Descartes already asked himself if there were ways of being sure that his brains were located in his head and not somewhere in a plastic tray controlled by demons. Kevin Warwick, a professor who presents himself as the world’s first cyborg, claims he had a direct brain connection with his wife. And Uri Geller is said to use brainpower to bend spoons. So, what can we control with our own brains and what is made possible with brain-computer interfaces? How do scientists and artists currently use sensors capable of capturing brain signals and how are computers able to interpret these signals? The iPhone, for instance, is already able to follow your sleeping patterns and wake you in time, but are there also other dreams that computers are capable of tapping?

The third edition of the Utrecht New Media Evening (UNMA) will be held on 10 March. This edition will go into the present and future potential of brain-computer interfaces. Developers, researchers and artists will give away the latest developments of these interfaces. Artist Christoph de Boeck will present his work “Staalhemel” and researchers of the IMEC will go into the way brain-computer interfaces work so that everybody can have a go at home too.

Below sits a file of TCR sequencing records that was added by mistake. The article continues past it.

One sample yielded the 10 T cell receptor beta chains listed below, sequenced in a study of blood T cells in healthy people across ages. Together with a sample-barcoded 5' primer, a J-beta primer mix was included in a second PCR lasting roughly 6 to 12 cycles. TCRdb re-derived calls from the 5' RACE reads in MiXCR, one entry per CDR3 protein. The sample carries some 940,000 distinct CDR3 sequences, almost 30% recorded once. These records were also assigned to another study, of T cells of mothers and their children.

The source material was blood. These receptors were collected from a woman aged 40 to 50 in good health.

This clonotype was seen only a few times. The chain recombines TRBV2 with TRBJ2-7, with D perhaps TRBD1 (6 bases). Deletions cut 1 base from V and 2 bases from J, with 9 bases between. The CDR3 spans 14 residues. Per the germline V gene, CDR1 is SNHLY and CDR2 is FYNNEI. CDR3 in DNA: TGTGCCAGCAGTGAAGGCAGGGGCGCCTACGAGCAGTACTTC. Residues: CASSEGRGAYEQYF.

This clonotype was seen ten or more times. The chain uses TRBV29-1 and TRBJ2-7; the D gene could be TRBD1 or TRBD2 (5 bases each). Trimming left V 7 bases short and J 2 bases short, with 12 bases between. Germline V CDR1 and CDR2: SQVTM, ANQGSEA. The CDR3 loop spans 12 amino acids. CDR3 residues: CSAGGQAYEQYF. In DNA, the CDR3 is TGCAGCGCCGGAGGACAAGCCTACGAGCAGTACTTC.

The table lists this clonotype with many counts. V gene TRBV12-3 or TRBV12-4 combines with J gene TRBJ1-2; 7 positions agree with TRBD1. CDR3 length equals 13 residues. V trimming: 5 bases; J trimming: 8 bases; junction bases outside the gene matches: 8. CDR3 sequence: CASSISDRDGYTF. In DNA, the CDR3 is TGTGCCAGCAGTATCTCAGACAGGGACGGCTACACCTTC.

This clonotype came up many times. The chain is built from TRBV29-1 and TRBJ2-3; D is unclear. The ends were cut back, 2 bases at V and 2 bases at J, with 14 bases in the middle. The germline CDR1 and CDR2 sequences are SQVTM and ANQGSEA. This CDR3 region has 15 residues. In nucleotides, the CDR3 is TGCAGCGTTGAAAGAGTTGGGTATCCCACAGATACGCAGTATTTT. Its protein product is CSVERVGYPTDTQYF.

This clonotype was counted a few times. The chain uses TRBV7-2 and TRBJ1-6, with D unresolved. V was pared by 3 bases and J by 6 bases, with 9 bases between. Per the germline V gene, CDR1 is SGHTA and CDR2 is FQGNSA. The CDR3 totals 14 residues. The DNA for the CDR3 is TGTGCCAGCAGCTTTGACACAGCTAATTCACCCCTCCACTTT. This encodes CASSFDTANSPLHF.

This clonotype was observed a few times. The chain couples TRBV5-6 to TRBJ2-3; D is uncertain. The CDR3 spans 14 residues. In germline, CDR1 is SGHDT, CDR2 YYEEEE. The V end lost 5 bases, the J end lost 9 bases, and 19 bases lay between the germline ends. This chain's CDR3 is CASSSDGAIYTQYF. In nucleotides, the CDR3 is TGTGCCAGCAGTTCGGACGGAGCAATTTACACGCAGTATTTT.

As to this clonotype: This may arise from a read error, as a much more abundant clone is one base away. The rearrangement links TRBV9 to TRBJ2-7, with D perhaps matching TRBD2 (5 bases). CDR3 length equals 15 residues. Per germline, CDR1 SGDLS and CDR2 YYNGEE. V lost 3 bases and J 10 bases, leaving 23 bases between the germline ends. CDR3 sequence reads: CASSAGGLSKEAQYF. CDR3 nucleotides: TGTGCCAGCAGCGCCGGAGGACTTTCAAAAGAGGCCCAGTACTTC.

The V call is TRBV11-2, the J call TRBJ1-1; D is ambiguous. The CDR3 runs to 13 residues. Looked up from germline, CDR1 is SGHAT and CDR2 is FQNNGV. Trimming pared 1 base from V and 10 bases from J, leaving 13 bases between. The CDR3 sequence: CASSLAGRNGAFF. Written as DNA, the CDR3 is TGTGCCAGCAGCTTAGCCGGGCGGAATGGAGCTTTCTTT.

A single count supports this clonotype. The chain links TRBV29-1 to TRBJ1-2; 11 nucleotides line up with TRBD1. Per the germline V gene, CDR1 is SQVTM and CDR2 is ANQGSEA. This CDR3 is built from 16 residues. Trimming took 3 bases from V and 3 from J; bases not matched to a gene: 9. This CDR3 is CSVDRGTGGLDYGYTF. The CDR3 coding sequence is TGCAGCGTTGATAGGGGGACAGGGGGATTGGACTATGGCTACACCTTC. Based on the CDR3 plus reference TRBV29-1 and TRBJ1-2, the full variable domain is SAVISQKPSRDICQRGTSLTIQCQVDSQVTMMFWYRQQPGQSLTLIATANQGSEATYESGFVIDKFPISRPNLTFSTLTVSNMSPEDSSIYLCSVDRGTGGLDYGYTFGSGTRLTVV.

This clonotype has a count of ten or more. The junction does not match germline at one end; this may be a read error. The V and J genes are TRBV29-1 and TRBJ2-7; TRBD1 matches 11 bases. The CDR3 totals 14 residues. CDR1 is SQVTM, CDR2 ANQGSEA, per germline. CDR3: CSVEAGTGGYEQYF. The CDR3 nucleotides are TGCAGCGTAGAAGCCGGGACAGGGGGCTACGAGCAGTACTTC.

Please note that this evening is also intended as a networking event, so make sure to bring your business cards!

The UNMA is an Impakt Event organized in collaboration with z25, and Utrecht University (Master New Media & Digital Culture).